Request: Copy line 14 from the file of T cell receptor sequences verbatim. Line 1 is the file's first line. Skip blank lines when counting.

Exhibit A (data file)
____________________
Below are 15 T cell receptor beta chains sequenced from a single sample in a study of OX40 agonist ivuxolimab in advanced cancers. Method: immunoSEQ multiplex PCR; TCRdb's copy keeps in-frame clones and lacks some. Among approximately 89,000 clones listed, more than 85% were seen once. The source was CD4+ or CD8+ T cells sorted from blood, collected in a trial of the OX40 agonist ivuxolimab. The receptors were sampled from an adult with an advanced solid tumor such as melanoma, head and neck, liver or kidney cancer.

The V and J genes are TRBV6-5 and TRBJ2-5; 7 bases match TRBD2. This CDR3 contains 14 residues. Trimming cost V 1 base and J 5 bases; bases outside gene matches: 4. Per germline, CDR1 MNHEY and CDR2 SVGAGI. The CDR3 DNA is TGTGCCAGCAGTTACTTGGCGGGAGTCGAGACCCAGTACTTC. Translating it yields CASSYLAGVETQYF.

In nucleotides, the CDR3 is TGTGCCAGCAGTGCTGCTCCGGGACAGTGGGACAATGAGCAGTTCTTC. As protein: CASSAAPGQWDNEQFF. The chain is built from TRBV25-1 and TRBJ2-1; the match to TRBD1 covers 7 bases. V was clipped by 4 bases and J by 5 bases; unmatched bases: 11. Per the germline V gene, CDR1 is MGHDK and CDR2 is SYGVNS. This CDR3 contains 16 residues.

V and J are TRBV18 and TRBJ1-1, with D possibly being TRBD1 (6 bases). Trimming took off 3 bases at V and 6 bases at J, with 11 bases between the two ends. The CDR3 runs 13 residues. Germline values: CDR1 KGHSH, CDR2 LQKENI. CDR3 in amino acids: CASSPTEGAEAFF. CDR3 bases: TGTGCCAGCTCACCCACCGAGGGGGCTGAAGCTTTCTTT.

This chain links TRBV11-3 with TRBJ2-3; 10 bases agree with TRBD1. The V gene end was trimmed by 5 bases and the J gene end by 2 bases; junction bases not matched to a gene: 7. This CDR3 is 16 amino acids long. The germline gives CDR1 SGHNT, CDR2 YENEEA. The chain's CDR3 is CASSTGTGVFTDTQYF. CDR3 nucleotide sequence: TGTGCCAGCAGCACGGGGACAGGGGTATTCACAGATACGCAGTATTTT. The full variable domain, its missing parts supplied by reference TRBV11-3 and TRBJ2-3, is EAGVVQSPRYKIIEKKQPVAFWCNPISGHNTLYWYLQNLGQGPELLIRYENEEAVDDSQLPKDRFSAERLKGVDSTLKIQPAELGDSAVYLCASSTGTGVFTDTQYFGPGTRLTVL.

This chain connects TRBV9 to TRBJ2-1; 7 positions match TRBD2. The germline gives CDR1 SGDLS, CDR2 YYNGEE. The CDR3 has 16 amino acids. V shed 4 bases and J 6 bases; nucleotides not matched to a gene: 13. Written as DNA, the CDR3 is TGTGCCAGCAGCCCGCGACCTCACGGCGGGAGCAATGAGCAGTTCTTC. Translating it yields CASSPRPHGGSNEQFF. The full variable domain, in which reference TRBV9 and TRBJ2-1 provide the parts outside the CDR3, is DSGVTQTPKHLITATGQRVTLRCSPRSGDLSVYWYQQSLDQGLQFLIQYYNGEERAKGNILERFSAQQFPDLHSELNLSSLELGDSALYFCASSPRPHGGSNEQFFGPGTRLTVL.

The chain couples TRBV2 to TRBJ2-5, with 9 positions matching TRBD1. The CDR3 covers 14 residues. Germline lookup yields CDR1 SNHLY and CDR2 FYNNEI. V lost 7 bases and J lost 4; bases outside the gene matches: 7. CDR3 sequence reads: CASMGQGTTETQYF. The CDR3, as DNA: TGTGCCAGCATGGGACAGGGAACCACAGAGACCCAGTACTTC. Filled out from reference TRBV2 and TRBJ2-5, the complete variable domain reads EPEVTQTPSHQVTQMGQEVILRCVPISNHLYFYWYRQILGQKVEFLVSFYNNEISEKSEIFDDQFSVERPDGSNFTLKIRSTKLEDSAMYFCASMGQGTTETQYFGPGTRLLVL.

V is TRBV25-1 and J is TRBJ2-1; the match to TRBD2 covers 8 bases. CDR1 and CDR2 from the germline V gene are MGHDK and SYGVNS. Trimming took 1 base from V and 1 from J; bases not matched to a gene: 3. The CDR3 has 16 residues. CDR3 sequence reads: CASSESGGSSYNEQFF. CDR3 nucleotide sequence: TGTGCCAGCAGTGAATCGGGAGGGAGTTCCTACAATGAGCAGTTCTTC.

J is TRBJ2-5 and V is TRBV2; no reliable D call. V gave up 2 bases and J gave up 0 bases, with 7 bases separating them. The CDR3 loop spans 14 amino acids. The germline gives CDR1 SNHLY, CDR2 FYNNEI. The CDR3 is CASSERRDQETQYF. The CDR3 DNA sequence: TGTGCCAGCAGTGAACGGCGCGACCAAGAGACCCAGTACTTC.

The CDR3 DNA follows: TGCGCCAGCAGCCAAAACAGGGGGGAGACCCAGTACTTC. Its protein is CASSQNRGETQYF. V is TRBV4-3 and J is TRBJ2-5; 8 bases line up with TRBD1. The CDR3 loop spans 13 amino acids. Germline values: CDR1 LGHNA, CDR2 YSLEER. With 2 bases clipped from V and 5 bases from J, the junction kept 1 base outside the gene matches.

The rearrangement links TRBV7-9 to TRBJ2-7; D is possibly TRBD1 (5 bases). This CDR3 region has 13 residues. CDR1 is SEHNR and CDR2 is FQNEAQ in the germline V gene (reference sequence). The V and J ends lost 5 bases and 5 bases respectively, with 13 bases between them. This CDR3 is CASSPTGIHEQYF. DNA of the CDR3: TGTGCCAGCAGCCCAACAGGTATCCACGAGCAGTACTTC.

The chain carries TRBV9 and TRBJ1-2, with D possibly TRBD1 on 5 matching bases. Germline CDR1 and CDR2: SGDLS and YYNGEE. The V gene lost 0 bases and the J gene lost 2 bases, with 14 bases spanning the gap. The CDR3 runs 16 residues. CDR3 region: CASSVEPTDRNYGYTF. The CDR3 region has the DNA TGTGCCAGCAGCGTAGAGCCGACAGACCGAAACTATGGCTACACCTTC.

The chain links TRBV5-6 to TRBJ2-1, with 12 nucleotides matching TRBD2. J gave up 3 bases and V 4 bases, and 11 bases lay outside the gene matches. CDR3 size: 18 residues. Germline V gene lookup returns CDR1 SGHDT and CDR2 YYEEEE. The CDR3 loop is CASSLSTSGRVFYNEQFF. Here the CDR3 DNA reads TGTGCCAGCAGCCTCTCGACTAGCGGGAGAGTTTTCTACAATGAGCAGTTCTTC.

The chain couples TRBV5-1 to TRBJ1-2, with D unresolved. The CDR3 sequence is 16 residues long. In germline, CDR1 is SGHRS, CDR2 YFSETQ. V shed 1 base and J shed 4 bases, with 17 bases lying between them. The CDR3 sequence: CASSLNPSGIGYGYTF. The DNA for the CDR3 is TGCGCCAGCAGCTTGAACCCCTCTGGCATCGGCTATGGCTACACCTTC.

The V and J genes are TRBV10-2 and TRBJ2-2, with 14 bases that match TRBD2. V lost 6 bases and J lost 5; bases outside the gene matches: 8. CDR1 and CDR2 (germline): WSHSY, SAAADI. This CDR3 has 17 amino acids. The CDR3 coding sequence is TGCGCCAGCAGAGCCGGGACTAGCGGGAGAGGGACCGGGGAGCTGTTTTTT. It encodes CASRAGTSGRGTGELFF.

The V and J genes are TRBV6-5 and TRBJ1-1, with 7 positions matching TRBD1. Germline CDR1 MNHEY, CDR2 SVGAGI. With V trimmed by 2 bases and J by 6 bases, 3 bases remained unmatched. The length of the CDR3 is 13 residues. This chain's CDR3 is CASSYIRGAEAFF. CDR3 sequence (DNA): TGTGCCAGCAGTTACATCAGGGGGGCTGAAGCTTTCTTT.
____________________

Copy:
The chain couples TRBV5-1 to TRBJ1-2, with D unresolved. The CDR3 sequence is 16 residues long. In germline, CDR1 is SGHRS, CDR2 YFSETQ. V shed 1 base and J shed 4 bases, with 17 bases lying between them. The CDR3 sequence: CASSLNPSGIGYGYTF. The DNA for the CDR3 is TGCGCCAGCAGCTTGAACCCCTCTGGCATCGGCTATGGCTACACCTTC.